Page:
Photolytic. Under artificial sunlight, river water containing 2 to 5 ppm of 1,4-dichlorobenzene photodegraded to chlorophenol and phenol (Mansour et al., 1989). A carbon dioxide yield of 5.1% was achieved when 1,4-dichlorobenzene adsorbed on silica gel was irradiated with light (λ >290 nm) for 17 h (Freitag et al., 1985). Irradiation of 1,4-dichlorophenol in air containing nitrogen oxides gave 2,5-dichlorophenol (major product), 2,5-dichloronitrobenzene, 2,5-dichlorophenol, and 2,5-dichloro-4-nitrophenol (Nojima and Kanno, 1980). The sunlight irradiation of 1,4- dichlorobenzene (20 g) in a 100-mL borosilicate glass-stoppered Erlenmeyer flask for 56 d yielded 1,860 ppm 2′,4,5′-trichlorobiphenyl (Uyeta et al., 1976).
Chemical/Physical. Anticipated products from the reaction of 1,4-dichlorobenzene with ozone or OH radicals in the atmosphere are chlorinated phenols, ring cleavage products, and nitro compounds (Cupitt, 1980).
1,4-Dichlorobenzene undergoes degradation by the Xanthobacter flavus 14p1 isolated from river sludge by selective enrichment with 1,4-dichlorobenzene, resulting in the degradation products 3,6-dichloro-cis- 1,2-dihydroxycyclohexa-3,5-diene and 3,6- dichlorocatechol. 2,5-Dichloromuconic acid and 2- chloromaleylacetic acid, as well as the decarboxylation product 2-chloroacetoacrylic acid, are identified after enzymatic conversion of 3,6-dichlorocatechol.
m-DCB: UN2810 Toxic liquids, organic, n.o.s., Hazard Class: 6.1; Labels: 6.1-Poisonous materials, Technical Name Required. United States DOT Regulated Marine Pollutant. UN3077 Environmentally hazardous substances, solis, n.o.s., Hazard class: 9; Labels: 9-Miscellaneous hazardous material, Technical NameRequired. UN3082 Environmentally hazardous substances, liquid, n.o.s., Hazard class: 9; Labels: 9-Miscellaneous hazardous material, Technical Name Required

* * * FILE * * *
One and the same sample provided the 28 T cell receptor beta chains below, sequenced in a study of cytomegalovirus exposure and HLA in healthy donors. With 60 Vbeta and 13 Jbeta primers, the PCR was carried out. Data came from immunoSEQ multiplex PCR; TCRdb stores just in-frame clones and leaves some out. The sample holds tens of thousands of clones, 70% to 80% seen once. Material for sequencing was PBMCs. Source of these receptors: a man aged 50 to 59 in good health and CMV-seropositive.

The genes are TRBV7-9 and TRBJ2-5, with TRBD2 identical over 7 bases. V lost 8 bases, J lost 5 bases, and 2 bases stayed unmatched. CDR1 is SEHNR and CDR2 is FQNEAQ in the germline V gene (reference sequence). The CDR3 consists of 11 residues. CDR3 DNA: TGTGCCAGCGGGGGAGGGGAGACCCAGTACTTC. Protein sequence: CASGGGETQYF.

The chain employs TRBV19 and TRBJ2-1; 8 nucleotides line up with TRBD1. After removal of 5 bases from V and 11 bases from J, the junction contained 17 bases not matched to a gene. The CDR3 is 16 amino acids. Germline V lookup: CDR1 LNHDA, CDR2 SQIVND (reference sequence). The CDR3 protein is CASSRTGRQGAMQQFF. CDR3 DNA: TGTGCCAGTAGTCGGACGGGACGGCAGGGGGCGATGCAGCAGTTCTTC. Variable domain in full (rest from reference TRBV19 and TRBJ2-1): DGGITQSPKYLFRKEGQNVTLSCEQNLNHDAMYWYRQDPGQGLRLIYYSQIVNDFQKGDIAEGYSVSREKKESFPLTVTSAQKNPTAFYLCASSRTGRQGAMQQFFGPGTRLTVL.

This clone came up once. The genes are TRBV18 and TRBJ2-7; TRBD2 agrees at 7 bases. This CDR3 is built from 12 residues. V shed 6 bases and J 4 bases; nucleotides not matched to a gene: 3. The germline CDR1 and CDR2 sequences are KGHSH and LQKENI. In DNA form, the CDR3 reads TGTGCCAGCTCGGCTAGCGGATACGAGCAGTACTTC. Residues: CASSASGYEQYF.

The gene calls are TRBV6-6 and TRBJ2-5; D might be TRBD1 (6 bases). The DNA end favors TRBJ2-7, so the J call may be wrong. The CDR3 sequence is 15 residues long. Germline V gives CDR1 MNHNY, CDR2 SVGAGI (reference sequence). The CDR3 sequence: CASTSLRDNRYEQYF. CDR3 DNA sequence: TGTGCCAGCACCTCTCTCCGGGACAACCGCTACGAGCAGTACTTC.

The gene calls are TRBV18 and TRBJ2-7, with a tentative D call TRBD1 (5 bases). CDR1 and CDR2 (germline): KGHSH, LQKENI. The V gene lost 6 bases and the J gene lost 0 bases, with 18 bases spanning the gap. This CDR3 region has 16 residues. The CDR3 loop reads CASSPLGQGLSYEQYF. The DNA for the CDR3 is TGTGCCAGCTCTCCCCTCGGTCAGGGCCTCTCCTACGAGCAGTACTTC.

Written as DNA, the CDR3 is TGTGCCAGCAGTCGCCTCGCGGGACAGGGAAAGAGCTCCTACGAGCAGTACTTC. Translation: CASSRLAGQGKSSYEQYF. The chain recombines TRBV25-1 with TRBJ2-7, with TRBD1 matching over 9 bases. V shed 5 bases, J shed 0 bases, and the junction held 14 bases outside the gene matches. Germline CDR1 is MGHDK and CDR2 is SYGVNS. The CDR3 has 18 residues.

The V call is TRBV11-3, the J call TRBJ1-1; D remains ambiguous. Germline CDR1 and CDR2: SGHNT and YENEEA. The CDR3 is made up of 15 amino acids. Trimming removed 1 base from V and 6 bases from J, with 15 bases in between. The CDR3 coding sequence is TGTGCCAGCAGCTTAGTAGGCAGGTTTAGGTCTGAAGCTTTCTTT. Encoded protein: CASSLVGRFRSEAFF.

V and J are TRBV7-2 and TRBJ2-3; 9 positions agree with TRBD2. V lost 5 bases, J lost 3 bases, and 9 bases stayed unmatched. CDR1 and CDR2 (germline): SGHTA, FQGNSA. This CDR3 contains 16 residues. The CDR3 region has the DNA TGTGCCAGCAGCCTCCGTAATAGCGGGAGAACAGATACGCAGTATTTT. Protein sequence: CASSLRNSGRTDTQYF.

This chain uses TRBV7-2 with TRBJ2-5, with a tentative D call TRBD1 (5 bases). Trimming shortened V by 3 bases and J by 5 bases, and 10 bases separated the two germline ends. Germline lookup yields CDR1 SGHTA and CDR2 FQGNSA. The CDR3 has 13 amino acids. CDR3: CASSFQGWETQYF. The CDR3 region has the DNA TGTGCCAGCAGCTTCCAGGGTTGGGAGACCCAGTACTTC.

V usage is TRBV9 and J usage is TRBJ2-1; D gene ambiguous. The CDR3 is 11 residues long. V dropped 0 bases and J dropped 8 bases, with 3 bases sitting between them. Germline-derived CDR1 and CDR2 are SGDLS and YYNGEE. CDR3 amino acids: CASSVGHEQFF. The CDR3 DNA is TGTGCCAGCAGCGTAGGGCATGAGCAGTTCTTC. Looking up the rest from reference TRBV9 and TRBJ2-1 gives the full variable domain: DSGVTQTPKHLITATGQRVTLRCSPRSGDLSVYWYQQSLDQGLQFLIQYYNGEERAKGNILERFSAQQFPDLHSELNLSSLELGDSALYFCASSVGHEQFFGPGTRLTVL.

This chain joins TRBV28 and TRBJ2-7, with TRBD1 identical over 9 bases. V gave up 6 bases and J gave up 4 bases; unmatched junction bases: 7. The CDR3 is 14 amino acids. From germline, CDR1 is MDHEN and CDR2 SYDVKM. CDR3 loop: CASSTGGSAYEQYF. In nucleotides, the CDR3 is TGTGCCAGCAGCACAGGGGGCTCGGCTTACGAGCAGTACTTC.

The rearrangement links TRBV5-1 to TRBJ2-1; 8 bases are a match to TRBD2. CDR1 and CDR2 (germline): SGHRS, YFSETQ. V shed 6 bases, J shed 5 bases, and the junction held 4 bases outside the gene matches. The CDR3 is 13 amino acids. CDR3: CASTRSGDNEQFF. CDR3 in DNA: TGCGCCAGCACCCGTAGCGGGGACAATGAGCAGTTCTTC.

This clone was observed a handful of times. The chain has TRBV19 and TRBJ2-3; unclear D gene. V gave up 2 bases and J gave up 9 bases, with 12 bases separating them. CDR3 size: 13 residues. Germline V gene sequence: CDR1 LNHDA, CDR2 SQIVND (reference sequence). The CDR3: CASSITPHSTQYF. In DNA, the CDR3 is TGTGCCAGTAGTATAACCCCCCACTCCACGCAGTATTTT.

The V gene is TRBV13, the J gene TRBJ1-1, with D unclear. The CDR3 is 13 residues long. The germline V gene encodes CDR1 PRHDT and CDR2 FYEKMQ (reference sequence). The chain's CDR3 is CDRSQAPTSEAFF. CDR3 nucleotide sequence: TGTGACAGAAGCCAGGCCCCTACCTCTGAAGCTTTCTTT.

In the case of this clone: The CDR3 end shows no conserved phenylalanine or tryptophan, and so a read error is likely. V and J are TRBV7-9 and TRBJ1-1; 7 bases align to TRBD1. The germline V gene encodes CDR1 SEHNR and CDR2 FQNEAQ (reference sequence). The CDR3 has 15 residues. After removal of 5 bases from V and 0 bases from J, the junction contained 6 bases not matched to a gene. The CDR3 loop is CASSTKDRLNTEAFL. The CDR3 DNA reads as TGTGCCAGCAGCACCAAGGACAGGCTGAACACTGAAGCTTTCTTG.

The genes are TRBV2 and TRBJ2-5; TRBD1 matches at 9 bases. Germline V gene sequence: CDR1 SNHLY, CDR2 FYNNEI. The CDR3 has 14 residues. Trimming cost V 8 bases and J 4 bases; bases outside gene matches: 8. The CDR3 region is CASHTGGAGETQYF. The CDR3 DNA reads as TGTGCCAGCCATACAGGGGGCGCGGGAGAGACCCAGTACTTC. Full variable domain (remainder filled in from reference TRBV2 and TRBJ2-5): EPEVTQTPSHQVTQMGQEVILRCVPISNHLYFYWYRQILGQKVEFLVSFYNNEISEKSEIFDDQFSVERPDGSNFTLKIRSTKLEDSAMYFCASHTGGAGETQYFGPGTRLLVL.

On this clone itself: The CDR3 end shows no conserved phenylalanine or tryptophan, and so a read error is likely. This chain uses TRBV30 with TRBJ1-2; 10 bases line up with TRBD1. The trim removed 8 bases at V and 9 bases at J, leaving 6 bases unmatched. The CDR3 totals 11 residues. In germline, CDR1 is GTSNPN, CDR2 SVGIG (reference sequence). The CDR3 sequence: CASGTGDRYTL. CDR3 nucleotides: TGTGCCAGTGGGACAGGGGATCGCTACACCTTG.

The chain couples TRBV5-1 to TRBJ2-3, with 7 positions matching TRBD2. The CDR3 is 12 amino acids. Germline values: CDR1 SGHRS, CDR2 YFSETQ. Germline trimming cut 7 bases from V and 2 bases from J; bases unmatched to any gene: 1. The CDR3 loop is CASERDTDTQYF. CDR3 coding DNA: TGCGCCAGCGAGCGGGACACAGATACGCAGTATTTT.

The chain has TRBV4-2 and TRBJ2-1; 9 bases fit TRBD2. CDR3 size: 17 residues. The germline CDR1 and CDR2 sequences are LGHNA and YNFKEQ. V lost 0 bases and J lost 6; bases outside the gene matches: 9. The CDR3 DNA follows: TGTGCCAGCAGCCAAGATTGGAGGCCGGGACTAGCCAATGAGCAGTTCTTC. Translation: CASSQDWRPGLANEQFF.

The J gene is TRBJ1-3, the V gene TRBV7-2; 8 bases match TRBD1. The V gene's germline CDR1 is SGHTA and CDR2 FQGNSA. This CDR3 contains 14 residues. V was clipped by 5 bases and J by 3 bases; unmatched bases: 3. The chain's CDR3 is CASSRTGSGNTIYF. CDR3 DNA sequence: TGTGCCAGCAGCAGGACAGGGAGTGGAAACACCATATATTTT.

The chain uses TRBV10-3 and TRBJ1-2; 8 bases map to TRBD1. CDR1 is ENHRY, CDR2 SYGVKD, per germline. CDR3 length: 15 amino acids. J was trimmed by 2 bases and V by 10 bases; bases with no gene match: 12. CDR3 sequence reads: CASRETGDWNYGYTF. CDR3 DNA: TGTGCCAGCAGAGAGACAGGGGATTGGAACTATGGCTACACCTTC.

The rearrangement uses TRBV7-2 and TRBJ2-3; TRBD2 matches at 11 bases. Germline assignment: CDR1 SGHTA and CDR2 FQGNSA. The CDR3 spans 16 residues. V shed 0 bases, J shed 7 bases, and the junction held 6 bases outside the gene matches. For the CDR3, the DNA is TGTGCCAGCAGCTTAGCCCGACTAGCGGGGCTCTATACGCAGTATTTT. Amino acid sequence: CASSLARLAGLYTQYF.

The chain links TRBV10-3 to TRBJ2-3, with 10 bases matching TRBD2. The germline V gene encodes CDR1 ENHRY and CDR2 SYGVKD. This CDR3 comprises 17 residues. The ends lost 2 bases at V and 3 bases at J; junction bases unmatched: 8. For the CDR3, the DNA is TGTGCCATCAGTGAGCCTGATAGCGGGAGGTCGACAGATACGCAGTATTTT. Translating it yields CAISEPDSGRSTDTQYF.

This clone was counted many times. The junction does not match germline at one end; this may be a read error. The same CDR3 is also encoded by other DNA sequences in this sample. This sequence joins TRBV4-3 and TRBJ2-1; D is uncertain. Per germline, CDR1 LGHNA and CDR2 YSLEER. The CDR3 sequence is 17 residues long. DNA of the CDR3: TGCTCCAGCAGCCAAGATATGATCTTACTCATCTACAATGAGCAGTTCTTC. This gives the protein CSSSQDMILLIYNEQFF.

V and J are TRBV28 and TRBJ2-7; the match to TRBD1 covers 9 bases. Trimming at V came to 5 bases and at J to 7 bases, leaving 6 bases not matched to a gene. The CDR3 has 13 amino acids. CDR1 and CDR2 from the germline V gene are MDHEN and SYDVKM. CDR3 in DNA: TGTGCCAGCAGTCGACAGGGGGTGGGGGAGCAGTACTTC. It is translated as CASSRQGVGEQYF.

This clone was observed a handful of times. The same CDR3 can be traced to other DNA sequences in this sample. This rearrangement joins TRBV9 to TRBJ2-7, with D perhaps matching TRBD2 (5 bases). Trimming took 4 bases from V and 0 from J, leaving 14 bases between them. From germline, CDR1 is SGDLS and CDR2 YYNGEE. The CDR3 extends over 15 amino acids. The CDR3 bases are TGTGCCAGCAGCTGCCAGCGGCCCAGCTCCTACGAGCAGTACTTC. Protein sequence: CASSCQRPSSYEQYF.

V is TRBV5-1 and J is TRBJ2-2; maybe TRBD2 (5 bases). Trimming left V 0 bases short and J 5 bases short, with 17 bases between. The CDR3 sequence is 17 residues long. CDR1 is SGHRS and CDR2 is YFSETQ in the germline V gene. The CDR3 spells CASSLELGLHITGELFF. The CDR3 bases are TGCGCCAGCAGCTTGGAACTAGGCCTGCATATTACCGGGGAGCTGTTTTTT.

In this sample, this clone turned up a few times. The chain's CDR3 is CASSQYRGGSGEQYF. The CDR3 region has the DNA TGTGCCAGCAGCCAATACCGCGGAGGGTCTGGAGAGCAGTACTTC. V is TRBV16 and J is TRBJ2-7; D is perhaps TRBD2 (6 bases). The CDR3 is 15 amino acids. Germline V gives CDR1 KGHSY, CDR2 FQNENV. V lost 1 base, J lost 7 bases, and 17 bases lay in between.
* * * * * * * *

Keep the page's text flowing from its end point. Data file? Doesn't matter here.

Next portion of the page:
o-Dichlorobenzene is a common impurity. The p-isomer has been purified by steam distillation, crystallisation from EtOH or boiling MeOH, air-dried and dried in the dark under vacuum. It has also been purified by zone refining. [Beilstein 5 IV 658.]
For o-DCB and m-DCB: acid fumes, chlorides, strong oxidizers; hot aluminum, or aluminum alloys. For p-DCB: Strong oxidizers; although, incompatibilities for this chemical may also include other materials listed for o-DCB.
Incineration, preferably after mixing with another combustible fuel. Care must be exercised to assure complete combustion to prevent the formation of phosgene. An acid scrubber is necessary to remove the halo acids produced. Consult with environmental regulatory agencies for guidance on acceptable disposal practices. Generators of waste containing this contaminant (≥100 kg/mo) must conform with EPA regulations governing storage, transportation, treatment, and waste disposal
- 2,4-Dichlorobenzyl chloride
- 3,4-Dichlorobenzoic acid
- 2,4-Dichlorobenzoic acid
- BIS(2,4,5-TRICHLOROPHENYL) DISULFIDE
- CARBONIC ACID TERT-BUTYL 2,4,5-TRICHLOROPHENYL ESTER
- 400-666-7788 010-82848833-
- 400-660-8290 21-61259100-
- 021-67121386 / 800-988-0390